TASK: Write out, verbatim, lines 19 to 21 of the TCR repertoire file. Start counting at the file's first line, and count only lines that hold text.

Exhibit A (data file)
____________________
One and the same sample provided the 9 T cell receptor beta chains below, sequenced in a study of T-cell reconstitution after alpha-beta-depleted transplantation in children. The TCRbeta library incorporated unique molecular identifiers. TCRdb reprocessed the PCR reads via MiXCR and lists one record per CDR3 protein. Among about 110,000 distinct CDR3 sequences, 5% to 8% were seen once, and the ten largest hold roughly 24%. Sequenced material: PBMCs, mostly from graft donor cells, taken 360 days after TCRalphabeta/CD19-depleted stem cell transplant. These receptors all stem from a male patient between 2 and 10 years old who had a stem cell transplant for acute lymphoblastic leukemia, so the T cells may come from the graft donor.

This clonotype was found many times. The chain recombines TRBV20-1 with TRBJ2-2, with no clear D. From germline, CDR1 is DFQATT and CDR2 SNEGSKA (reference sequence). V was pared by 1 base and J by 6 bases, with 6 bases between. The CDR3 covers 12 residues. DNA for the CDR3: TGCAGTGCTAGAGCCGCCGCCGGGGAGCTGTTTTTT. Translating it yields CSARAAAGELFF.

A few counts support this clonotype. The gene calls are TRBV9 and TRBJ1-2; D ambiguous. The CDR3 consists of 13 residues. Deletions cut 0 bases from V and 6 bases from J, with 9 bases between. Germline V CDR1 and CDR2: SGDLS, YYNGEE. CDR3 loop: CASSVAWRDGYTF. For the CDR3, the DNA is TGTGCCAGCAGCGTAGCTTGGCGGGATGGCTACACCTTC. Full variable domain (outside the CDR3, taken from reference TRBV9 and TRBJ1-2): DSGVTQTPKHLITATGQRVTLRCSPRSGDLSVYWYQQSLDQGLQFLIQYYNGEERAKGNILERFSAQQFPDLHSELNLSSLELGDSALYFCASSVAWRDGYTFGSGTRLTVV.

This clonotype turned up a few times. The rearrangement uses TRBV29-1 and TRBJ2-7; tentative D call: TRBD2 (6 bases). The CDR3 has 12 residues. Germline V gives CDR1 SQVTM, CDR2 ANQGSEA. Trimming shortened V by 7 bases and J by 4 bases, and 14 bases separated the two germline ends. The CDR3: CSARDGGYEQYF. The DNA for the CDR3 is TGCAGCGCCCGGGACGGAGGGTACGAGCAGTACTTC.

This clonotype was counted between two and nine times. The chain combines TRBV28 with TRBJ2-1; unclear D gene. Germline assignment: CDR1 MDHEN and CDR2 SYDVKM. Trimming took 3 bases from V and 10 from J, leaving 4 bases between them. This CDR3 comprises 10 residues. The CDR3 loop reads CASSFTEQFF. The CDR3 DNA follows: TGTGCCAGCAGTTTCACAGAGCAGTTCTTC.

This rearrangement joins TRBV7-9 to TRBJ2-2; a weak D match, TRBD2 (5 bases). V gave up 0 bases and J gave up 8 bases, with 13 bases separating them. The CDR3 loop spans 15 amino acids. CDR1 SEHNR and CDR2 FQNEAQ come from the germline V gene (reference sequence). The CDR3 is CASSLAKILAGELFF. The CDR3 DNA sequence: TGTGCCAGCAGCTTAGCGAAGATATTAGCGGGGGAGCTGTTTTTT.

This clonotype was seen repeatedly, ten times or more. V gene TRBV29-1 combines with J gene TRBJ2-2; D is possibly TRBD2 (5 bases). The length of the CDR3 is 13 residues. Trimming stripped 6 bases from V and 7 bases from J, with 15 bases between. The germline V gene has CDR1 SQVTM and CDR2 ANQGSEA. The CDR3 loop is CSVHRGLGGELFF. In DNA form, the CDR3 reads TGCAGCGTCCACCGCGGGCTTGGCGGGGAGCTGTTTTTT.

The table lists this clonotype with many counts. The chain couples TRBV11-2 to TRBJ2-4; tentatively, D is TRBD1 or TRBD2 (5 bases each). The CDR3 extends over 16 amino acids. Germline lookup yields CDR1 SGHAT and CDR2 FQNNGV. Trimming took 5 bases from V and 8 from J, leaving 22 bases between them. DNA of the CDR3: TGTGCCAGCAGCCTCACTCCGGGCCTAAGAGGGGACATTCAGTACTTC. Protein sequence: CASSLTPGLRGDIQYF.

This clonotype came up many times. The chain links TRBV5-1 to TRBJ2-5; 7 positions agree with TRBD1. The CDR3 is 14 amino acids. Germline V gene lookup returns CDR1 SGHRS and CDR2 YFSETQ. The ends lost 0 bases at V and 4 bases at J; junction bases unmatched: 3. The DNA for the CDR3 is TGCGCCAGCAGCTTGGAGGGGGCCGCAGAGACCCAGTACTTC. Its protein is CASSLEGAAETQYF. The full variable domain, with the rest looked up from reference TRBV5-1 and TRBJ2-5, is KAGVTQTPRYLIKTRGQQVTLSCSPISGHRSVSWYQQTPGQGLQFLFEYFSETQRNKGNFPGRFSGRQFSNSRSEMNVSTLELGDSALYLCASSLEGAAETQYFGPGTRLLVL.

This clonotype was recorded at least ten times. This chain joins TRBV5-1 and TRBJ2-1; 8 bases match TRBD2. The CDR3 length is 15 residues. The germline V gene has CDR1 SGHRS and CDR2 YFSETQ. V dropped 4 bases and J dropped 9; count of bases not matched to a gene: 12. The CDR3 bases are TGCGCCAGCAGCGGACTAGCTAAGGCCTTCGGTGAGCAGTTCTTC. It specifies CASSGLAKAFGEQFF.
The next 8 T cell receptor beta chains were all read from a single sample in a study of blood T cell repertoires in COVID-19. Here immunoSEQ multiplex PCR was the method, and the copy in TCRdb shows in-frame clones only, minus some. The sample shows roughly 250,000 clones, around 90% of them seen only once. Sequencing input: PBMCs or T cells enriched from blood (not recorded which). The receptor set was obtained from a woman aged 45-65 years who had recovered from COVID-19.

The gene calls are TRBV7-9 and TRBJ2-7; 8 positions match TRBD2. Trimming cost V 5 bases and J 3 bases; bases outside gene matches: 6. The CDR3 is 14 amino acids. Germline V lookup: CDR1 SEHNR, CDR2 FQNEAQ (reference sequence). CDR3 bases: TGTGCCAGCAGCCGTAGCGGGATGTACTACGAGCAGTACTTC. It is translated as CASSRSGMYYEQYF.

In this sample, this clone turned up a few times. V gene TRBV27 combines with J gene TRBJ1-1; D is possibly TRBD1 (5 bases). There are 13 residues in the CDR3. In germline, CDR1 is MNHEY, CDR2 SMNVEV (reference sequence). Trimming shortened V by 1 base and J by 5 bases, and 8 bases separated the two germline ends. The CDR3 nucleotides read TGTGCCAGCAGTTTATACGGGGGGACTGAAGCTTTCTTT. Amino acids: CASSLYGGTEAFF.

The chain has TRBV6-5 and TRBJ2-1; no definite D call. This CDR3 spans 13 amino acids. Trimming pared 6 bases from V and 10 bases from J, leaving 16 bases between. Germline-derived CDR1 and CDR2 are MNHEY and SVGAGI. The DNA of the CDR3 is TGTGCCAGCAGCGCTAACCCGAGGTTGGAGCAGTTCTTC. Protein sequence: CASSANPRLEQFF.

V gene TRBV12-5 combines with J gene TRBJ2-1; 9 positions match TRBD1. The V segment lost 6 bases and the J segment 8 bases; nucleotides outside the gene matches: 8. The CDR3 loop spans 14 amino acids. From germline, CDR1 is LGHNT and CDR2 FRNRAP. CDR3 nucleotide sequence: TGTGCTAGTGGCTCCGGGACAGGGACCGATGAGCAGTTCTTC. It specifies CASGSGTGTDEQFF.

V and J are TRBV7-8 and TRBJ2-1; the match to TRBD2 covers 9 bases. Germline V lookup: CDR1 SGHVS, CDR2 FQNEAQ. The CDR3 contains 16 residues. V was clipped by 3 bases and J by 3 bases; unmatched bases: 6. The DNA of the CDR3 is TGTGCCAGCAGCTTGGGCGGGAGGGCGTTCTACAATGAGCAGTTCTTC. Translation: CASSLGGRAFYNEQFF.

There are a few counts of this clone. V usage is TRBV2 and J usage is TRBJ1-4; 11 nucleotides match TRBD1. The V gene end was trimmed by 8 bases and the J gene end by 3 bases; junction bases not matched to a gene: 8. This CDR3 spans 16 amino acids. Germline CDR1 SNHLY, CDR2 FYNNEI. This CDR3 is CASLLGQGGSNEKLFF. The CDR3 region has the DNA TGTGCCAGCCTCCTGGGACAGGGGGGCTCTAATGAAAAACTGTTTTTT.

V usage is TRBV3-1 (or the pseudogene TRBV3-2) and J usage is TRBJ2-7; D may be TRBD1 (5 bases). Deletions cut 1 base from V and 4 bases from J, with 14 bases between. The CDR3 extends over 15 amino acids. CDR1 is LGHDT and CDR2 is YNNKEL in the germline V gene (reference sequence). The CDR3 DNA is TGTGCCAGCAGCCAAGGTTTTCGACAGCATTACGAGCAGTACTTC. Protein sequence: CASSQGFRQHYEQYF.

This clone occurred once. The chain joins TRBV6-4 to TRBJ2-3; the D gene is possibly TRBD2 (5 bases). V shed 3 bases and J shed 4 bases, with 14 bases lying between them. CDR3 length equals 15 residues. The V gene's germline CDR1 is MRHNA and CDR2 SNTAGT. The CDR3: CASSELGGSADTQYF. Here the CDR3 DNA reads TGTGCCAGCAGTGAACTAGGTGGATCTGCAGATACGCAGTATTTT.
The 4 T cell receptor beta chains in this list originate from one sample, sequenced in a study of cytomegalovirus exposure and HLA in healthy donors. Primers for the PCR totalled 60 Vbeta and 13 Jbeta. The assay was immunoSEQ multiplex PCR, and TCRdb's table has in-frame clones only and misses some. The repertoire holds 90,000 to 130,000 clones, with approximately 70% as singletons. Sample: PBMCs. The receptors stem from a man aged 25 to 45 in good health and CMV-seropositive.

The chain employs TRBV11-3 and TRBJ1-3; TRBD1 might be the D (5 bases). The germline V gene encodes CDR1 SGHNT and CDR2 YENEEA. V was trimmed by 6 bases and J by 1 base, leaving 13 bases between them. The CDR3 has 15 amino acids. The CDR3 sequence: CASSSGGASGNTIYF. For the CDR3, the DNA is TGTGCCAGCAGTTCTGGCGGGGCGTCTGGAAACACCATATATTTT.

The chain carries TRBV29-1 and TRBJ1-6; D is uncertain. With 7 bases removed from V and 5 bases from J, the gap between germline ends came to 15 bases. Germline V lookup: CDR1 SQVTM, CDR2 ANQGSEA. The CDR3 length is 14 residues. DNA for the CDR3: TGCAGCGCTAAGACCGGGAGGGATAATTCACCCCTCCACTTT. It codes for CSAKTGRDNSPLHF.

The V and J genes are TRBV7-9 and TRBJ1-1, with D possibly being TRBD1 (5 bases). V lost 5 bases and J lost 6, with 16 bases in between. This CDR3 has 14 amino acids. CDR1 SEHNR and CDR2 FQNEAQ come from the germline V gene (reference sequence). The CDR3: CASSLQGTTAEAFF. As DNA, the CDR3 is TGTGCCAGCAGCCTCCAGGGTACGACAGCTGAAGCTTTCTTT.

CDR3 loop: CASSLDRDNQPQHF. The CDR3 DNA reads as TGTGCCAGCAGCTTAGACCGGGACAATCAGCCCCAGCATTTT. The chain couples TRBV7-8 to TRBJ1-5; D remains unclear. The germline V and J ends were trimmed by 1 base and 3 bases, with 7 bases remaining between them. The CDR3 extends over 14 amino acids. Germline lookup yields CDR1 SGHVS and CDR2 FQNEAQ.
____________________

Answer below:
This clone occurred once. The chain joins TRBV6-4 to TRBJ2-3; the D gene is possibly TRBD2 (5 bases). V shed 3 bases and J shed 4 bases, with 14 bases lying between them. CDR3 length equals 15 residues. The V gene's germline CDR1 is MRHNA and CDR2 SNTAGT. The CDR3: CASSELGGSADTQYF. Here the CDR3 DNA reads TGTGCCAGCAGTGAACTAGGTGGATCTGCAGATACGCAGTATTTT.
The 4 T cell receptor beta chains in this list originate from one sample, sequenced in a study of cytomegalovirus exposure and HLA in healthy donors. Primers for the PCR totalled 60 Vbeta and 13 Jbeta. The assay was immunoSEQ multiplex PCR, and TCRdb's table has in-frame clones only and misses some. The repertoire holds 90,000 to 130,000 clones, with approximately 70% as singletons. Sample: PBMCs. The receptors stem from a man aged 25 to 45 in good health and CMV-seropositive.

The chain employs TRBV11-3 and TRBJ1-3; TRBD1 might be the D (5 bases). The germline V gene encodes CDR1 SGHNT and CDR2 YENEEA. V was trimmed by 6 bases and J by 1 base, leaving 13 bases between them. The CDR3 has 15 amino acids. The CDR3 sequence: CASSSGGASGNTIYF. For the CDR3, the DNA is TGTGCCAGCAGTTCTGGCGGGGCGTCTGGAAACACCATATATTTT.